Thursday, July 2, 2009

Farewell, ye streets of sorrow...

The trials of hostel life, the hazards of meeting other travellers. We've been helping Shannon and Damien out a bit at the hostel, just some minor cleaning and whatnot, keeping an eye on the other guests, doing some cooking and what have you, and both of us are getting a feel for what is required to run such an establishment. We had a group of German university students travelling with their teachers for the last few nights, and the students spoke not a lick of English. They never seemed to settle down, always talking, playing cards, playing pool. It was rather strange, as they seemed to be unable to just settle down.

Speaking of pool, the table here is odd. No stripes and solids, only half red and half yellow, with a cue ball and an 8 ball. The thing is that the balls are a lot smaller in size, the cue sticks a lot shorter, so it completely threw off my game. Then again, I was also playing sober, which could've had a greater effect than I desired. Needless to say, I lost horribly and blamed it on being a different game than what I play back home.

We also met this girl last night at the hostel, a girl from San Jose, CA, who was surprised that I knew where her town was. We were all shocked at the vapidness of this girl who has managed to travel abroad to Europe completely on her own. She thought Chicago was close to New York (and I suppose to her credit, its closer to New York than California) and she didn't know that Washington, D.C. was its own district separate from its neighboring states. I've met travellers and locals alike here in Derry that have a better grasp on North American geography than most Americans, and that's just a sad thing for us. This, of course, spawned a lengthy discussion on the education systems of Australia, Canada and the US, comparisons, foibles and regrets.

I'm still greatly enjoying Derry, and I think Zoe is as well. Its nice to still be abroad but not travelling, not constantly gypsy-ing our way around foreign lands. Nice to stop, to build friends abroad, to rest and keep our sanity. Zoe is camped out on the couch at the moment working on a story, and I'm taking a break from the creative process after finally finishing the first draft of Sophie's story.

I briefly mentioned the political situation of Derry in an earlier post, but I don't feel versed enough in it to do more than mention its existence, so I went and found the Wiki entry for it ( http://en.wikipedia.org/wiki/Derry ). Not quite the same as getting the story from a man who grew up during The Troubles (our friend Ruairi - pronounced "Rory"), but at least gives some details. We went to the Tower Museum the other day, which has the full story of Derry from prehistory through to the modern day, and I found that it was a little biased towards the Protestant side of the story. As a contrast, the Museum of Free Derry is biased towards the Catholic end of the conflict, though with enough of a sympathetic ear to the Protestant to be very informative. Ruairi is keen to point out that when the Irish in Derry speak of the English, a word containing more venom than one could truly understand, they don't speak of English people as a whole, or Protestant descendents of the English. They speak of the Government and the Armed Forces that perpetrated crimes against humanity, crimes which are still being committed.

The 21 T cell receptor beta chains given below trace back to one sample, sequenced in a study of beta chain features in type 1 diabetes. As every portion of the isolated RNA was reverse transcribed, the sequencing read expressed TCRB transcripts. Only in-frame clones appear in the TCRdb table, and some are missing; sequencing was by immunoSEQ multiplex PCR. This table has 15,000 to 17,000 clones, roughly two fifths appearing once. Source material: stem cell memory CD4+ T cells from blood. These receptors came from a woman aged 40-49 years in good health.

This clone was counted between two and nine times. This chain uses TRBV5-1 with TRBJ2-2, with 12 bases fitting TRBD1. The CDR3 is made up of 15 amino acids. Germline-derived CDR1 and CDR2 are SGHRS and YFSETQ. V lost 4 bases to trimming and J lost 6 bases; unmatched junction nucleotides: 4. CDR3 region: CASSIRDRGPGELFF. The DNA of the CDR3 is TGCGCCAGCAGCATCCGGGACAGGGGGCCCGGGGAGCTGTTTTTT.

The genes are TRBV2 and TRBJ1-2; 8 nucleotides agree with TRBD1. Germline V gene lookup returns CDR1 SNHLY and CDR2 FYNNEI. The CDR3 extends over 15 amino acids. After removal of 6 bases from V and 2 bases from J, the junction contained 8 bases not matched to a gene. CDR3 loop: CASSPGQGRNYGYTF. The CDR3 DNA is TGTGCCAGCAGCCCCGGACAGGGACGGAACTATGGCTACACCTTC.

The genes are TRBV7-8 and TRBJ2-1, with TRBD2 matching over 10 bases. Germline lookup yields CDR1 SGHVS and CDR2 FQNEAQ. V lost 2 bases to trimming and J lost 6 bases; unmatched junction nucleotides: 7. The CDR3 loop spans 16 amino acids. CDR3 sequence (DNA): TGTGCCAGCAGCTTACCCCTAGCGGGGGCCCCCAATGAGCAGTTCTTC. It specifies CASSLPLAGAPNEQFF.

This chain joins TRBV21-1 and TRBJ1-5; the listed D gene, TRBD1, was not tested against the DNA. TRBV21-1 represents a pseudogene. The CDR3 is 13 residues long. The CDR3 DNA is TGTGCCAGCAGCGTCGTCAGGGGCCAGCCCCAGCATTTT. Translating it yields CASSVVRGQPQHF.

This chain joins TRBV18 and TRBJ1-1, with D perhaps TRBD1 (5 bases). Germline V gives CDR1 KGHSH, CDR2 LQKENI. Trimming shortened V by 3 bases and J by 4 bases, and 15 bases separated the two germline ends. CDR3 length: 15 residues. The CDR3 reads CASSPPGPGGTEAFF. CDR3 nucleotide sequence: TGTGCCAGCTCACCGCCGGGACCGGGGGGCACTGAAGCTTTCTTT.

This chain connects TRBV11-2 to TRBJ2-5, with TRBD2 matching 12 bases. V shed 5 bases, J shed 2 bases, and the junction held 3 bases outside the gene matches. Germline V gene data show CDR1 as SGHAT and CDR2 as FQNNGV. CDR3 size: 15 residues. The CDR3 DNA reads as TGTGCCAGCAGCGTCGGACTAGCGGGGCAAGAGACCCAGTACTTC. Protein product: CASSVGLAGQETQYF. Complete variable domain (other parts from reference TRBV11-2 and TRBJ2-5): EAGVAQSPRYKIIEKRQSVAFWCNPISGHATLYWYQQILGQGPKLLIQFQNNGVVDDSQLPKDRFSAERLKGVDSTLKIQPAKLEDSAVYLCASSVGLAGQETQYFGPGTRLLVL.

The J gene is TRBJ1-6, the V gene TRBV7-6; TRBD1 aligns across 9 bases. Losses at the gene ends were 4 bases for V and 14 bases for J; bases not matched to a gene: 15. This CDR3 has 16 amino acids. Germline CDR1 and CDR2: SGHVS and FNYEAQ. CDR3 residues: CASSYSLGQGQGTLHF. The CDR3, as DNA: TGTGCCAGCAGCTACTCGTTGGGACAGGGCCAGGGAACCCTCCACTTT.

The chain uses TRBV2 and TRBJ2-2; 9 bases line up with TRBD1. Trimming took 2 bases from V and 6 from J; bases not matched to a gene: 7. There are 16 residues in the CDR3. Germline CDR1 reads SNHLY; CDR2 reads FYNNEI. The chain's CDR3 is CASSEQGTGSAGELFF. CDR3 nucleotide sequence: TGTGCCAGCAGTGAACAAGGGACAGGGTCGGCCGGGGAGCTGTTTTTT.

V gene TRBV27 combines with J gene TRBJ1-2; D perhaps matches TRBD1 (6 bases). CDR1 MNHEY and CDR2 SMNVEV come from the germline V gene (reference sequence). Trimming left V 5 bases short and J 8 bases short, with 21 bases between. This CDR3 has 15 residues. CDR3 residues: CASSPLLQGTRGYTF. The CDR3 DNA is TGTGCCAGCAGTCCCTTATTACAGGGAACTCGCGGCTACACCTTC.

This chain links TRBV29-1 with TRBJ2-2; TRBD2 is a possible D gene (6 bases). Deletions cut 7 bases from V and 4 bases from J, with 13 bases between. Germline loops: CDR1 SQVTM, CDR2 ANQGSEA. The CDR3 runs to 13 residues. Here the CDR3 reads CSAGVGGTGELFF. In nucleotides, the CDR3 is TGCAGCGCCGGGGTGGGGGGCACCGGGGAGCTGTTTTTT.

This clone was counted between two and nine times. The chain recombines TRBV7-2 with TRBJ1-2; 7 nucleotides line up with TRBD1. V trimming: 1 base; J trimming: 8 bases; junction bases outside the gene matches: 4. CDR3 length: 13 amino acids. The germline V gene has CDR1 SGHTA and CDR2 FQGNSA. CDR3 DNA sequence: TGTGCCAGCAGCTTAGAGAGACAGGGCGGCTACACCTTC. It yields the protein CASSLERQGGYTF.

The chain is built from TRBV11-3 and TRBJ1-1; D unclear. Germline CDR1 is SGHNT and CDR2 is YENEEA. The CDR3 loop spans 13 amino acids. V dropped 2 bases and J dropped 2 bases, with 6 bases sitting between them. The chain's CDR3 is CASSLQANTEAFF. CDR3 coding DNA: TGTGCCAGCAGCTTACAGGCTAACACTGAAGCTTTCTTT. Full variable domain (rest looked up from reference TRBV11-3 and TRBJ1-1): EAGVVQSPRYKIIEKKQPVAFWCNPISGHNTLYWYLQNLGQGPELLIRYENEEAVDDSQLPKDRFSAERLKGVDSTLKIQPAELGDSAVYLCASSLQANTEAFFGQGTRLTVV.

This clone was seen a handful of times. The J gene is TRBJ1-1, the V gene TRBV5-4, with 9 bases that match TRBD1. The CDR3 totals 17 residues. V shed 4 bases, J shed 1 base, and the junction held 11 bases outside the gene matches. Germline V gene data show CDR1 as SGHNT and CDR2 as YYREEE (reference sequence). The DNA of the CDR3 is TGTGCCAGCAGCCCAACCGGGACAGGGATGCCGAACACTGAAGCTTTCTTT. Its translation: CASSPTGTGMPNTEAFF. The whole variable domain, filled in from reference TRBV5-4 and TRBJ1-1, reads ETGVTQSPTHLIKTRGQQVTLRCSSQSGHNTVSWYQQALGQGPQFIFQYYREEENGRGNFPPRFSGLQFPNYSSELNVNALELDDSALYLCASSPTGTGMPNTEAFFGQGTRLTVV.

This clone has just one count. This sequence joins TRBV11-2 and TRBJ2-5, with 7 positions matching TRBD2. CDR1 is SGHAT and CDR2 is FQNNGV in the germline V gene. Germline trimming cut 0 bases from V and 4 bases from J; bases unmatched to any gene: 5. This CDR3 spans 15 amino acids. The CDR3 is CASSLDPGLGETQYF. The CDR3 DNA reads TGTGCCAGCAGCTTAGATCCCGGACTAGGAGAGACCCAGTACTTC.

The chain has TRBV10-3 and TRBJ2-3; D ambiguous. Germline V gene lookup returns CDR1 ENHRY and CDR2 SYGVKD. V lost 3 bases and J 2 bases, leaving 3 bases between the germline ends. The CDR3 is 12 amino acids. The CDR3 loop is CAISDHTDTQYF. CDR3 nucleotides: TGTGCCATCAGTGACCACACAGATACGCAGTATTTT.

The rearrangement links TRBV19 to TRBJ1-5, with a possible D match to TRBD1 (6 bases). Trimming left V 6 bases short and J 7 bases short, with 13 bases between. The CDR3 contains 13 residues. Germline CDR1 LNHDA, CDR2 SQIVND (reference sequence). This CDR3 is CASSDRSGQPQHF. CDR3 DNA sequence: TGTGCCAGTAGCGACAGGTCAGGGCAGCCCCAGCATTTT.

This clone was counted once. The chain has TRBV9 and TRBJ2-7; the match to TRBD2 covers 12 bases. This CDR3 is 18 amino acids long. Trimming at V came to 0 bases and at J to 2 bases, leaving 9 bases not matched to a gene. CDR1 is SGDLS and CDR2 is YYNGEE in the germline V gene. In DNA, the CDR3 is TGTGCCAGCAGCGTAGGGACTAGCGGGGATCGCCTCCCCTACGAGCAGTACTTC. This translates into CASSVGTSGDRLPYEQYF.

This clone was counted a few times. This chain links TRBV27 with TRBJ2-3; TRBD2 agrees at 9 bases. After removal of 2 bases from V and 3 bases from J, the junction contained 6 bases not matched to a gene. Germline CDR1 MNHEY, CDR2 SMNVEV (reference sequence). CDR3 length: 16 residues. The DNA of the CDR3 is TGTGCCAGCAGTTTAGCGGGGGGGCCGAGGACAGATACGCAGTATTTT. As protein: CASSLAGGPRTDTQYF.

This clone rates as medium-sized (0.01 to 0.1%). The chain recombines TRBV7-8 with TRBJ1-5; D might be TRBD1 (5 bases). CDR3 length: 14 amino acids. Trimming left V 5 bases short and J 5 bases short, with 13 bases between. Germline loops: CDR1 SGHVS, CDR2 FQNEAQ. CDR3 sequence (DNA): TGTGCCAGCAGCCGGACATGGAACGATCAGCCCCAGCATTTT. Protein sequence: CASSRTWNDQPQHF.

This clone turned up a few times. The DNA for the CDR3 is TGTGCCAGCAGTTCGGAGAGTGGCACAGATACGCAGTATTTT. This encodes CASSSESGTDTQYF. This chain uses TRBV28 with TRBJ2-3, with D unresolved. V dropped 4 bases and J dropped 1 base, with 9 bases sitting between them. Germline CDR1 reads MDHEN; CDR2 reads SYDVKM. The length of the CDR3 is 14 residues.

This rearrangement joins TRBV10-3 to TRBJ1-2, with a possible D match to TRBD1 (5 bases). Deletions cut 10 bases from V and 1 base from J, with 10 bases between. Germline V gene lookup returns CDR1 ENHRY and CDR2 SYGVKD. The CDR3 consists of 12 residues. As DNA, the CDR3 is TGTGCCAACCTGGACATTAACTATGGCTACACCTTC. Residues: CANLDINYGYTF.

I find myself sympathizing more with the Irish in the Bogside than with anyone else. Not that I support the violence committed by the IRA, just that I can understand why they felt the need. A people oppressed and persecuted for hundreds of years, treated as lesser, as inferior, just because of their religion. English Protestants who rallied the Scottish Presbyterians to support them against the Catholics, then turned around and betrayed them as well (actions that led to the Siege of Derry in 1649). Even now, Derry is a segregated city, with the majority of the City Proper (including the area of the Bogside referred to as Free Derry) on the west side of the River Foyle populated by Catholics and the east side of the River Foyle by the Protestants. A small section of Derry, known as the West Bank, just outside of the City Walls, is gated off, with lampposts painted in the red, white and blue of the Union Jack, and the 500 Protestants that live within this section claim to still be under siege (referring again to the Siege of Derry in 1649).

And yet while Belfast is still sectioned and separated by the Peace walls and tensions still run high, here in Derry there is an feeling of peace settling in the city. The history, however recent, doesn't stain or taint the air of the city, but encourages its inhabitants to be more conscientous of each other. I'm not sure if any of the above makes sense, but check out the Wiki entry for a few more details in a more sensible presentation. Needless to say, I'm enjoying my time in the city and I feel more of a connection here than any place in the States with the exception of Chicago.

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